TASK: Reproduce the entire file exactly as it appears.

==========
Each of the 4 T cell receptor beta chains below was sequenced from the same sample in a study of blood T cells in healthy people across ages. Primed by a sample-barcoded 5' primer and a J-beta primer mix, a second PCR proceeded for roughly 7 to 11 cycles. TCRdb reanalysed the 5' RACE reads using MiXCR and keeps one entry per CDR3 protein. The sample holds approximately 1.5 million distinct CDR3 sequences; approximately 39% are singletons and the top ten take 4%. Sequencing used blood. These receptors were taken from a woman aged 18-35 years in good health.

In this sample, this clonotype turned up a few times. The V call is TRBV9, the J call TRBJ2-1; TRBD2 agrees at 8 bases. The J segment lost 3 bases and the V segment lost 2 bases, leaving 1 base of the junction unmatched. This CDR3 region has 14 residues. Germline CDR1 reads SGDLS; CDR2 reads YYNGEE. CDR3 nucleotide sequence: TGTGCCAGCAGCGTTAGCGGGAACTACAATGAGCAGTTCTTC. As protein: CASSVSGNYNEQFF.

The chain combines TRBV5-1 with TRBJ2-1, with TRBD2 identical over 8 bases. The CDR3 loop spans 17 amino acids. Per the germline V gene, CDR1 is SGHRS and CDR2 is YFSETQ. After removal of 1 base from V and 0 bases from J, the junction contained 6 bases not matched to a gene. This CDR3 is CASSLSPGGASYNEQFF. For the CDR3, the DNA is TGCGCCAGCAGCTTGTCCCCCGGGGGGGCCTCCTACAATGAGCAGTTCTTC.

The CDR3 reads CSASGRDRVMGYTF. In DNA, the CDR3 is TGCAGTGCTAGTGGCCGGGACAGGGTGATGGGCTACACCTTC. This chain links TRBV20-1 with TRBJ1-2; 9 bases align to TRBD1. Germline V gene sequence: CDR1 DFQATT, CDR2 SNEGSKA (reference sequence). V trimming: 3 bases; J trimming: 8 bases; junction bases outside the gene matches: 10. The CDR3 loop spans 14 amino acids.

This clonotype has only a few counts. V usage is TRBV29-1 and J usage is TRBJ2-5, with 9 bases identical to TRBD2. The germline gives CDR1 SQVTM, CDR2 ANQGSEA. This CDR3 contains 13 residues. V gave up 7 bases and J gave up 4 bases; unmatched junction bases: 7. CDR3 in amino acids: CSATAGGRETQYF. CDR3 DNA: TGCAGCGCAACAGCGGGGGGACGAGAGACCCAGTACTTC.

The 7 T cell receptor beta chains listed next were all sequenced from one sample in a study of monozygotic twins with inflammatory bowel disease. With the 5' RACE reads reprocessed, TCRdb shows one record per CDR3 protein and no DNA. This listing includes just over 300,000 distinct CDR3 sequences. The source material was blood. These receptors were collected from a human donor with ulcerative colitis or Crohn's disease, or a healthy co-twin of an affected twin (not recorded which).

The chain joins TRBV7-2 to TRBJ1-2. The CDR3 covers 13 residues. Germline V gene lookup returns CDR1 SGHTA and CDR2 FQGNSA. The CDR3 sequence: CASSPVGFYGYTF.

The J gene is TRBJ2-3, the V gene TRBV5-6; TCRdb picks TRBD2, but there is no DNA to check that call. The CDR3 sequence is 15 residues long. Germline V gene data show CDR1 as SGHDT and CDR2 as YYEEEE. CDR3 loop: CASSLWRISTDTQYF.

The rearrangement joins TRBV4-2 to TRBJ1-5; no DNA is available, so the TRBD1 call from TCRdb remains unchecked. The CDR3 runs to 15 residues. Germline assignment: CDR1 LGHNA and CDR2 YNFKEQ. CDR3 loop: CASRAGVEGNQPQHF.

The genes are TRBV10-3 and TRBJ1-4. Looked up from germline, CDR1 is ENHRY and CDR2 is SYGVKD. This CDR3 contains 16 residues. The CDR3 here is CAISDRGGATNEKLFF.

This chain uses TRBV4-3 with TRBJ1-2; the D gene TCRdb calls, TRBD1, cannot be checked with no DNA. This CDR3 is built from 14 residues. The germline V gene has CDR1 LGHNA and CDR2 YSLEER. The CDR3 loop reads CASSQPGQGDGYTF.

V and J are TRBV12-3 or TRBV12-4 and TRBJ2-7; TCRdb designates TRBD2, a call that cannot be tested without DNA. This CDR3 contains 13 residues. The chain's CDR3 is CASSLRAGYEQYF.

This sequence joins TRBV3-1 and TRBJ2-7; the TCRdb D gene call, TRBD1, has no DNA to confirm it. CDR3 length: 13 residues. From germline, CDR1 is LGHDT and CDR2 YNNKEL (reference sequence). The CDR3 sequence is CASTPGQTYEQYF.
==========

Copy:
Each of the 4 T cell receptor beta chains below was sequenced from the same sample in a study of blood T cells in healthy people across ages. Primed by a sample-barcoded 5' primer and a J-beta primer mix, a second PCR proceeded for roughly 7 to 11 cycles. TCRdb reanalysed the 5' RACE reads using MiXCR and keeps one entry per CDR3 protein. The sample holds approximately 1.5 million distinct CDR3 sequences; approximately 39% are singletons and the top ten take 4%. Sequencing used blood. These receptors were taken from a woman aged 18-35 years in good health.

In this sample, this clonotype turned up a few times. The V call is TRBV9, the J call TRBJ2-1; TRBD2 agrees at 8 bases. The J segment lost 3 bases and the V segment lost 2 bases, leaving 1 base of the junction unmatched. This CDR3 region has 14 residues. Germline CDR1 reads SGDLS; CDR2 reads YYNGEE. CDR3 nucleotide sequence: TGTGCCAGCAGCGTTAGCGGGAACTACAATGAGCAGTTCTTC. As protein: CASSVSGNYNEQFF.

The chain combines TRBV5-1 with TRBJ2-1, with TRBD2 identical over 8 bases. The CDR3 loop spans 17 amino acids. Per the germline V gene, CDR1 is SGHRS and CDR2 is YFSETQ. After removal of 1 base from V and 0 bases from J, the junction contained 6 bases not matched to a gene. This CDR3 is CASSLSPGGASYNEQFF. For the CDR3, the DNA is TGCGCCAGCAGCTTGTCCCCCGGGGGGGCCTCCTACAATGAGCAGTTCTTC.

The CDR3 reads CSASGRDRVMGYTF. In DNA, the CDR3 is TGCAGTGCTAGTGGCCGGGACAGGGTGATGGGCTACACCTTC. This chain links TRBV20-1 with TRBJ1-2; 9 bases align to TRBD1. Germline V gene sequence: CDR1 DFQATT, CDR2 SNEGSKA (reference sequence). V trimming: 3 bases; J trimming: 8 bases; junction bases outside the gene matches: 10. The CDR3 loop spans 14 amino acids.

This clonotype has only a few counts. V usage is TRBV29-1 and J usage is TRBJ2-5, with 9 bases identical to TRBD2. The germline gives CDR1 SQVTM, CDR2 ANQGSEA. This CDR3 contains 13 residues. V gave up 7 bases and J gave up 4 bases; unmatched junction bases: 7. CDR3 in amino acids: CSATAGGRETQYF. CDR3 DNA: TGCAGCGCAACAGCGGGGGGACGAGAGACCCAGTACTTC.

The 7 T cell receptor beta chains listed next were all sequenced from one sample in a study of monozygotic twins with inflammatory bowel disease. With the 5' RACE reads reprocessed, TCRdb shows one record per CDR3 protein and no DNA. This listing includes just over 300,000 distinct CDR3 sequences. The source material was blood. These receptors were collected from a human donor with ulcerative colitis or Crohn's disease, or a healthy co-twin of an affected twin (not recorded which).

The chain joins TRBV7-2 to TRBJ1-2. The CDR3 covers 13 residues. Germline V gene lookup returns CDR1 SGHTA and CDR2 FQGNSA. The CDR3 sequence: CASSPVGFYGYTF.

The J gene is TRBJ2-3, the V gene TRBV5-6; TCRdb picks TRBD2, but there is no DNA to check that call. The CDR3 sequence is 15 residues long. Germline V gene data show CDR1 as SGHDT and CDR2 as YYEEEE. CDR3 loop: CASSLWRISTDTQYF.

The rearrangement joins TRBV4-2 to TRBJ1-5; no DNA is available, so the TRBD1 call from TCRdb remains unchecked. The CDR3 runs to 15 residues. Germline assignment: CDR1 LGHNA and CDR2 YNFKEQ. CDR3 loop: CASRAGVEGNQPQHF.

The genes are TRBV10-3 and TRBJ1-4. Looked up from germline, CDR1 is ENHRY and CDR2 is SYGVKD. This CDR3 contains 16 residues. The CDR3 here is CAISDRGGATNEKLFF.

This chain uses TRBV4-3 with TRBJ1-2; the D gene TCRdb calls, TRBD1, cannot be checked with no DNA. This CDR3 is built from 14 residues. The germline V gene has CDR1 LGHNA and CDR2 YSLEER. The CDR3 loop reads CASSQPGQGDGYTF.

V and J are TRBV12-3 or TRBV12-4 and TRBJ2-7; TCRdb designates TRBD2, a call that cannot be tested without DNA. This CDR3 contains 13 residues. The chain's CDR3 is CASSLRAGYEQYF.

This sequence joins TRBV3-1 and TRBJ2-7; the TCRdb D gene call, TRBD1, has no DNA to confirm it. CDR3 length: 13 residues. From germline, CDR1 is LGHDT and CDR2 YNNKEL (reference sequence). The CDR3 sequence is CASTPGQTYEQYF.